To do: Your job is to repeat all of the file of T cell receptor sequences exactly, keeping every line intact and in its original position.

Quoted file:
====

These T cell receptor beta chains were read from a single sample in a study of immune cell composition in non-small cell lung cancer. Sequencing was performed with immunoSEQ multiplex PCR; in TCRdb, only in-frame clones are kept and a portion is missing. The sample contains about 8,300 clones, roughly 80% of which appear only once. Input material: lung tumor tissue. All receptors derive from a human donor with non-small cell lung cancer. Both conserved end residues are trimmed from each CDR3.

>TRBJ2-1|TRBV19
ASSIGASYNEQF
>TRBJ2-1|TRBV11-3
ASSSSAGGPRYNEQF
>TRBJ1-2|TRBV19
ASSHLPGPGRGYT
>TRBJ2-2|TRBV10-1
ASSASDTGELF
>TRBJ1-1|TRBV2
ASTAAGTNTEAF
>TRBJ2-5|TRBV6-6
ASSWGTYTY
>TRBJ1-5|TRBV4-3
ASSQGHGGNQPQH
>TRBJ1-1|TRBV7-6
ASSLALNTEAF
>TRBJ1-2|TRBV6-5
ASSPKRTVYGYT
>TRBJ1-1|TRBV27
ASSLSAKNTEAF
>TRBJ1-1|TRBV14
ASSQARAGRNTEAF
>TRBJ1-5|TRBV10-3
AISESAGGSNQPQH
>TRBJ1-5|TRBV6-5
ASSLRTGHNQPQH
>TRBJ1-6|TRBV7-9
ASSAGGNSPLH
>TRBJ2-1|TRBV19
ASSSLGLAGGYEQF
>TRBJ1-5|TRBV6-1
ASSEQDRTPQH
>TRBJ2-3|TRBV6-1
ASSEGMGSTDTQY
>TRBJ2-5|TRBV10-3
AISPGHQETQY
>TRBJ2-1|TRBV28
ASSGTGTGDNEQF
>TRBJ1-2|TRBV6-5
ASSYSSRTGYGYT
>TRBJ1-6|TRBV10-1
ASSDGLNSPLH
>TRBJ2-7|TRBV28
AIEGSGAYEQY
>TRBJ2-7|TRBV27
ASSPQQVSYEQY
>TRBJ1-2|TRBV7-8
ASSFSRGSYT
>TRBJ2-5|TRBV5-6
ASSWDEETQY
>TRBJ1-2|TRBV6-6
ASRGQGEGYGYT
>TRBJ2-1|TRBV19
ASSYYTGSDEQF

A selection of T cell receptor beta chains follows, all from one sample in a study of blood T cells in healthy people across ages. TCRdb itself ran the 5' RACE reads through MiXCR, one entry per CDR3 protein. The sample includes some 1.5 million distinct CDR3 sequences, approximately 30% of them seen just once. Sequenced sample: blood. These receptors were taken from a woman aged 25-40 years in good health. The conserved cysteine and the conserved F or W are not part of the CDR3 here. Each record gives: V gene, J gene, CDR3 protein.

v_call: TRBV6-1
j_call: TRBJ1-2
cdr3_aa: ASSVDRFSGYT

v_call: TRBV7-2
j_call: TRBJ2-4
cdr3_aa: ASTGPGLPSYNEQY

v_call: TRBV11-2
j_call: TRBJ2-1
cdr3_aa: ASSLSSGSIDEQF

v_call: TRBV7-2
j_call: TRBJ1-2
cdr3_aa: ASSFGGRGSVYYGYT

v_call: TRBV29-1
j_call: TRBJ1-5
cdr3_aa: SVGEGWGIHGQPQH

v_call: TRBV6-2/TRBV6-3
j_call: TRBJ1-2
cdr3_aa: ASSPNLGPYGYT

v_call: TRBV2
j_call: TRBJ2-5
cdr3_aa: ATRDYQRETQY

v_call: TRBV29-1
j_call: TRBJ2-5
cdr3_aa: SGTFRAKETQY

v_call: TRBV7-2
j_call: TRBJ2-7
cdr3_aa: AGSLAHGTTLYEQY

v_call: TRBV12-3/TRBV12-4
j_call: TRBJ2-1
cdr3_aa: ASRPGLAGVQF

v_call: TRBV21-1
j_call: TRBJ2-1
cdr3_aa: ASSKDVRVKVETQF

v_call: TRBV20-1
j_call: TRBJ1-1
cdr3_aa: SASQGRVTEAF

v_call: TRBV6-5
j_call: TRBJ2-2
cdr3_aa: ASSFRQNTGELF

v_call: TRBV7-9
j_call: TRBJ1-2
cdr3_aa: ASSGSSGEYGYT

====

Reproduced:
These T cell receptor beta chains were read from a single sample in a study of immune cell composition in non-small cell lung cancer. Sequencing was performed with immunoSEQ multiplex PCR; in TCRdb, only in-frame clones are kept and a portion is missing. The sample contains about 8,300 clones, roughly 80% of which appear only once. Input material: lung tumor tissue. All receptors derive from a human donor with non-small cell lung cancer. Both conserved end residues are trimmed from each CDR3.

>TRBJ2-1|TRBV19
ASSIGASYNEQF
>TRBJ2-1|TRBV11-3
ASSSSAGGPRYNEQF
>TRBJ1-2|TRBV19
ASSHLPGPGRGYT
>TRBJ2-2|TRBV10-1
ASSASDTGELF
>TRBJ1-1|TRBV2
ASTAAGTNTEAF
>TRBJ2-5|TRBV6-6
ASSWGTYTY
>TRBJ1-5|TRBV4-3
ASSQGHGGNQPQH
>TRBJ1-1|TRBV7-6
ASSLALNTEAF
>TRBJ1-2|TRBV6-5
ASSPKRTVYGYT
>TRBJ1-1|TRBV27
ASSLSAKNTEAF
>TRBJ1-1|TRBV14
ASSQARAGRNTEAF
>TRBJ1-5|TRBV10-3
AISESAGGSNQPQH
>TRBJ1-5|TRBV6-5
ASSLRTGHNQPQH
>TRBJ1-6|TRBV7-9
ASSAGGNSPLH
>TRBJ2-1|TRBV19
ASSSLGLAGGYEQF
>TRBJ1-5|TRBV6-1
ASSEQDRTPQH
>TRBJ2-3|TRBV6-1
ASSEGMGSTDTQY
>TRBJ2-5|TRBV10-3
AISPGHQETQY
>TRBJ2-1|TRBV28
ASSGTGTGDNEQF
>TRBJ1-2|TRBV6-5
ASSYSSRTGYGYT
>TRBJ1-6|TRBV10-1
ASSDGLNSPLH
>TRBJ2-7|TRBV28
AIEGSGAYEQY
>TRBJ2-7|TRBV27
ASSPQQVSYEQY
>TRBJ1-2|TRBV7-8
ASSFSRGSYT
>TRBJ2-5|TRBV5-6
ASSWDEETQY
>TRBJ1-2|TRBV6-6
ASRGQGEGYGYT
>TRBJ2-1|TRBV19
ASSYYTGSDEQF

A selection of T cell receptor beta chains follows, all from one sample in a study of blood T cells in healthy people across ages. TCRdb itself ran the 5' RACE reads through MiXCR, one entry per CDR3 protein. The sample includes some 1.5 million distinct CDR3 sequences, approximately 30% of them seen just once. Sequenced sample: blood. These receptors were taken from a woman aged 25-40 years in good health. The conserved cysteine and the conserved F or W are not part of the CDR3 here. Each record gives: V gene, J gene, CDR3 protein.

v_call: TRBV6-1
j_call: TRBJ1-2
cdr3_aa: ASSVDRFSGYT

v_call: TRBV7-2
j_call: TRBJ2-4
cdr3_aa: ASTGPGLPSYNEQY

v_call: TRBV11-2
j_call: TRBJ2-1
cdr3_aa: ASSLSSGSIDEQF

v_call: TRBV7-2
j_call: TRBJ1-2
cdr3_aa: ASSFGGRGSVYYGYT

v_call: TRBV29-1
j_call: TRBJ1-5
cdr3_aa: SVGEGWGIHGQPQH

v_call: TRBV6-2/TRBV6-3
j_call: TRBJ1-2
cdr3_aa: ASSPNLGPYGYT

v_call: TRBV2
j_call: TRBJ2-5
cdr3_aa: ATRDYQRETQY

v_call: TRBV29-1
j_call: TRBJ2-5
cdr3_aa: SGTFRAKETQY

v_call: TRBV7-2
j_call: TRBJ2-7
cdr3_aa: AGSLAHGTTLYEQY

v_call: TRBV12-3/TRBV12-4
j_call: TRBJ2-1
cdr3_aa: ASRPGLAGVQF

v_call: TRBV21-1
j_call: TRBJ2-1
cdr3_aa: ASSKDVRVKVETQF

v_call: TRBV20-1
j_call: TRBJ1-1
cdr3_aa: SASQGRVTEAF

v_call: TRBV6-5
j_call: TRBJ2-2
cdr3_aa: ASSFRQNTGELF

v_call: TRBV7-9
j_call: TRBJ1-2
cdr3_aa: ASSGSSGEYGYT